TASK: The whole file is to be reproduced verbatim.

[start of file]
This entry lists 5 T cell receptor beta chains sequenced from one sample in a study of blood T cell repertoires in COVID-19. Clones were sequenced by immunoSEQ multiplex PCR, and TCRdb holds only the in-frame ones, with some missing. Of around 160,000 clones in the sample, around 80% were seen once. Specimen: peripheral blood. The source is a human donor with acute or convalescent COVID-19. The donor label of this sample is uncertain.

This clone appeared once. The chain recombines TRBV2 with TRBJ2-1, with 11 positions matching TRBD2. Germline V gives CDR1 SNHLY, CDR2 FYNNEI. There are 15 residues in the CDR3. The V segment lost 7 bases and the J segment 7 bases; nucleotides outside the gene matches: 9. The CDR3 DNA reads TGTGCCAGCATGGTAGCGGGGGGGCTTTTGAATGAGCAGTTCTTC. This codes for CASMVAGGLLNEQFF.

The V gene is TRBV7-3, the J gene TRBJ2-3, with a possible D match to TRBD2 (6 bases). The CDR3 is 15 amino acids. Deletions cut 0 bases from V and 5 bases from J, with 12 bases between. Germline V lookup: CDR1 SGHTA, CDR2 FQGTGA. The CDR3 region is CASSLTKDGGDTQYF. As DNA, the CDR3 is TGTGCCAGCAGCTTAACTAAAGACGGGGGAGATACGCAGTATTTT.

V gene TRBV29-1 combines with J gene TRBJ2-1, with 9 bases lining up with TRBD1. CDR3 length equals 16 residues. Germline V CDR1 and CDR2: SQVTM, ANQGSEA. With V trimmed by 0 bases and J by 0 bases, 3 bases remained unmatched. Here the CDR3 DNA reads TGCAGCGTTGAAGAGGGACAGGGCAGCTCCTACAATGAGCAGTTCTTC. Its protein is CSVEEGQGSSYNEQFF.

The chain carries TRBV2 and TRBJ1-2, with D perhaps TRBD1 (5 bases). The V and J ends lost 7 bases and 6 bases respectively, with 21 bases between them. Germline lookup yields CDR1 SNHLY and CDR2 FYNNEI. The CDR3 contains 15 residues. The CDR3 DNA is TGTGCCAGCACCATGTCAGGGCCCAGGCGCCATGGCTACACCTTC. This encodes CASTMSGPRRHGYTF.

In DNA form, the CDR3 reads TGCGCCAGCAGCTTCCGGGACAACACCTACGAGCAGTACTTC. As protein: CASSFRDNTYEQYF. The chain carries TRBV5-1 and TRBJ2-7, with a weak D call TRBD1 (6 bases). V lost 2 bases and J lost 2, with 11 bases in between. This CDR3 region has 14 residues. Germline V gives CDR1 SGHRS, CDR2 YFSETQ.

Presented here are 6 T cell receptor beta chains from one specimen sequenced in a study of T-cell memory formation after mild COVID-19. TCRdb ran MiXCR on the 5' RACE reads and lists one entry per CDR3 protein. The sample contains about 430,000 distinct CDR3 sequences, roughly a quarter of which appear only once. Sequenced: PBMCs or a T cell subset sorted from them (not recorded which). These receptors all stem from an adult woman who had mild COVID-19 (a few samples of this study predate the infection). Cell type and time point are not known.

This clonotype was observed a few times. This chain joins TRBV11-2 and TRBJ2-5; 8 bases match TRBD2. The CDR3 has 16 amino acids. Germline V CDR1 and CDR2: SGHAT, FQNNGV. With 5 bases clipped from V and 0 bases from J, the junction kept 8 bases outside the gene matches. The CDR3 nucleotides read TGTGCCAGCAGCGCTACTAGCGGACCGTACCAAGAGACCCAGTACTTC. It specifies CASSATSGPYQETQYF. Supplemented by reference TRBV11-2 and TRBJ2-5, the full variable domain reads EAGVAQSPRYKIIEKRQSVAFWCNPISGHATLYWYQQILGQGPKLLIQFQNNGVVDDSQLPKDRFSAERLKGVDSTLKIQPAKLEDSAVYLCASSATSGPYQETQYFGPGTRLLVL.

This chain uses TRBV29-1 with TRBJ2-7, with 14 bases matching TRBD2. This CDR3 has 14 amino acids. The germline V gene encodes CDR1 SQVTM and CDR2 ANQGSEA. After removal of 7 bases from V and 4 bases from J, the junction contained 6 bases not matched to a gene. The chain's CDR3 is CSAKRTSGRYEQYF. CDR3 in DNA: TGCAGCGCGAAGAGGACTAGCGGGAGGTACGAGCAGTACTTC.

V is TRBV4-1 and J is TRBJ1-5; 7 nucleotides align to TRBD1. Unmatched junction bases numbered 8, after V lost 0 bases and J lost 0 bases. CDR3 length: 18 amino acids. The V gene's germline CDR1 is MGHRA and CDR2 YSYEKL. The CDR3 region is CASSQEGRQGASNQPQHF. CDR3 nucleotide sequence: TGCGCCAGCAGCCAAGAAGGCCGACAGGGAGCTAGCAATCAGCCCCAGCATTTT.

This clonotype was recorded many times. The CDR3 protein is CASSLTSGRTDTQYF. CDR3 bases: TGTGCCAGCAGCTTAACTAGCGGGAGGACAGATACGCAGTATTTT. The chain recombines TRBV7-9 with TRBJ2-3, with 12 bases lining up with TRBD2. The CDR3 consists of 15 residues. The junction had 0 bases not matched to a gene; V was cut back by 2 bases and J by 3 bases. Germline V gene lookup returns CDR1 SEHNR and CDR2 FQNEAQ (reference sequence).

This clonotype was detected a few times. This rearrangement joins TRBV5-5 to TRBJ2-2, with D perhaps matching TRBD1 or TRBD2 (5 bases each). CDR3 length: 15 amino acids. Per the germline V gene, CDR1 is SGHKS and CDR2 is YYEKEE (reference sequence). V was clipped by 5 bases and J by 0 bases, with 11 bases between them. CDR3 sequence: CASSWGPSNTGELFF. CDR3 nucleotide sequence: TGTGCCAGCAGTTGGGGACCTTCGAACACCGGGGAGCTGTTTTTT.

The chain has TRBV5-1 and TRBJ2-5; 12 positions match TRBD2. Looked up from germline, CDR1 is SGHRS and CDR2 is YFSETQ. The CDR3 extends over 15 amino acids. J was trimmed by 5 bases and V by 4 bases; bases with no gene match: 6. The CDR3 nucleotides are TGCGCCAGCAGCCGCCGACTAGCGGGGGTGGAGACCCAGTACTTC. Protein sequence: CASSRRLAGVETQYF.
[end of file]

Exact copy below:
This entry lists 5 T cell receptor beta chains sequenced from one sample in a study of blood T cell repertoires in COVID-19. Clones were sequenced by immunoSEQ multiplex PCR, and TCRdb holds only the in-frame ones, with some missing. Of around 160,000 clones in the sample, around 80% were seen once. Specimen: peripheral blood. The source is a human donor with acute or convalescent COVID-19. The donor label of this sample is uncertain.

This clone appeared once. The chain recombines TRBV2 with TRBJ2-1, with 11 positions matching TRBD2. Germline V gives CDR1 SNHLY, CDR2 FYNNEI. There are 15 residues in the CDR3. The V segment lost 7 bases and the J segment 7 bases; nucleotides outside the gene matches: 9. The CDR3 DNA reads TGTGCCAGCATGGTAGCGGGGGGGCTTTTGAATGAGCAGTTCTTC. This codes for CASMVAGGLLNEQFF.

The V gene is TRBV7-3, the J gene TRBJ2-3, with a possible D match to TRBD2 (6 bases). The CDR3 is 15 amino acids. Deletions cut 0 bases from V and 5 bases from J, with 12 bases between. Germline V lookup: CDR1 SGHTA, CDR2 FQGTGA. The CDR3 region is CASSLTKDGGDTQYF. As DNA, the CDR3 is TGTGCCAGCAGCTTAACTAAAGACGGGGGAGATACGCAGTATTTT.

V gene TRBV29-1 combines with J gene TRBJ2-1, with 9 bases lining up with TRBD1. CDR3 length equals 16 residues. Germline V CDR1 and CDR2: SQVTM, ANQGSEA. With V trimmed by 0 bases and J by 0 bases, 3 bases remained unmatched. Here the CDR3 DNA reads TGCAGCGTTGAAGAGGGACAGGGCAGCTCCTACAATGAGCAGTTCTTC. Its protein is CSVEEGQGSSYNEQFF.

The chain carries TRBV2 and TRBJ1-2, with D perhaps TRBD1 (5 bases). The V and J ends lost 7 bases and 6 bases respectively, with 21 bases between them. Germline lookup yields CDR1 SNHLY and CDR2 FYNNEI. The CDR3 contains 15 residues. The CDR3 DNA is TGTGCCAGCACCATGTCAGGGCCCAGGCGCCATGGCTACACCTTC. This encodes CASTMSGPRRHGYTF.

In DNA form, the CDR3 reads TGCGCCAGCAGCTTCCGGGACAACACCTACGAGCAGTACTTC. As protein: CASSFRDNTYEQYF. The chain carries TRBV5-1 and TRBJ2-7, with a weak D call TRBD1 (6 bases). V lost 2 bases and J lost 2, with 11 bases in between. This CDR3 region has 14 residues. Germline V gives CDR1 SGHRS, CDR2 YFSETQ.

Presented here are 6 T cell receptor beta chains from one specimen sequenced in a study of T-cell memory formation after mild COVID-19. TCRdb ran MiXCR on the 5' RACE reads and lists one entry per CDR3 protein. The sample contains about 430,000 distinct CDR3 sequences, roughly a quarter of which appear only once. Sequenced: PBMCs or a T cell subset sorted from them (not recorded which). These receptors all stem from an adult woman who had mild COVID-19 (a few samples of this study predate the infection). Cell type and time point are not known.

This clonotype was observed a few times. This chain joins TRBV11-2 and TRBJ2-5; 8 bases match TRBD2. The CDR3 has 16 amino acids. Germline V CDR1 and CDR2: SGHAT, FQNNGV. With 5 bases clipped from V and 0 bases from J, the junction kept 8 bases outside the gene matches. The CDR3 nucleotides read TGTGCCAGCAGCGCTACTAGCGGACCGTACCAAGAGACCCAGTACTTC. It specifies CASSATSGPYQETQYF. Supplemented by reference TRBV11-2 and TRBJ2-5, the full variable domain reads EAGVAQSPRYKIIEKRQSVAFWCNPISGHATLYWYQQILGQGPKLLIQFQNNGVVDDSQLPKDRFSAERLKGVDSTLKIQPAKLEDSAVYLCASSATSGPYQETQYFGPGTRLLVL.

This chain uses TRBV29-1 with TRBJ2-7, with 14 bases matching TRBD2. This CDR3 has 14 amino acids. The germline V gene encodes CDR1 SQVTM and CDR2 ANQGSEA. After removal of 7 bases from V and 4 bases from J, the junction contained 6 bases not matched to a gene. The chain's CDR3 is CSAKRTSGRYEQYF. CDR3 in DNA: TGCAGCGCGAAGAGGACTAGCGGGAGGTACGAGCAGTACTTC.

V is TRBV4-1 and J is TRBJ1-5; 7 nucleotides align to TRBD1. Unmatched junction bases numbered 8, after V lost 0 bases and J lost 0 bases. CDR3 length: 18 amino acids. The V gene's germline CDR1 is MGHRA and CDR2 YSYEKL. The CDR3 region is CASSQEGRQGASNQPQHF. CDR3 nucleotide sequence: TGCGCCAGCAGCCAAGAAGGCCGACAGGGAGCTAGCAATCAGCCCCAGCATTTT.

This clonotype was recorded many times. The CDR3 protein is CASSLTSGRTDTQYF. CDR3 bases: TGTGCCAGCAGCTTAACTAGCGGGAGGACAGATACGCAGTATTTT. The chain recombines TRBV7-9 with TRBJ2-3, with 12 bases lining up with TRBD2. The CDR3 consists of 15 residues. The junction had 0 bases not matched to a gene; V was cut back by 2 bases and J by 3 bases. Germline V gene lookup returns CDR1 SEHNR and CDR2 FQNEAQ (reference sequence).

This clonotype was detected a few times. This rearrangement joins TRBV5-5 to TRBJ2-2, with D perhaps matching TRBD1 or TRBD2 (5 bases each). CDR3 length: 15 amino acids. Per the germline V gene, CDR1 is SGHKS and CDR2 is YYEKEE (reference sequence). V was clipped by 5 bases and J by 0 bases, with 11 bases between them. CDR3 sequence: CASSWGPSNTGELFF. CDR3 nucleotide sequence: TGTGCCAGCAGTTGGGGACCTTCGAACACCGGGGAGCTGTTTTTT.

The chain has TRBV5-1 and TRBJ2-5; 12 positions match TRBD2. Looked up from germline, CDR1 is SGHRS and CDR2 is YFSETQ. The CDR3 extends over 15 amino acids. J was trimmed by 5 bases and V by 4 bases; bases with no gene match: 6. The CDR3 nucleotides are TGCGCCAGCAGCCGCCGACTAGCGGGGGTGGAGACCCAGTACTTC. Protein sequence: CASSRRLAGVETQYF.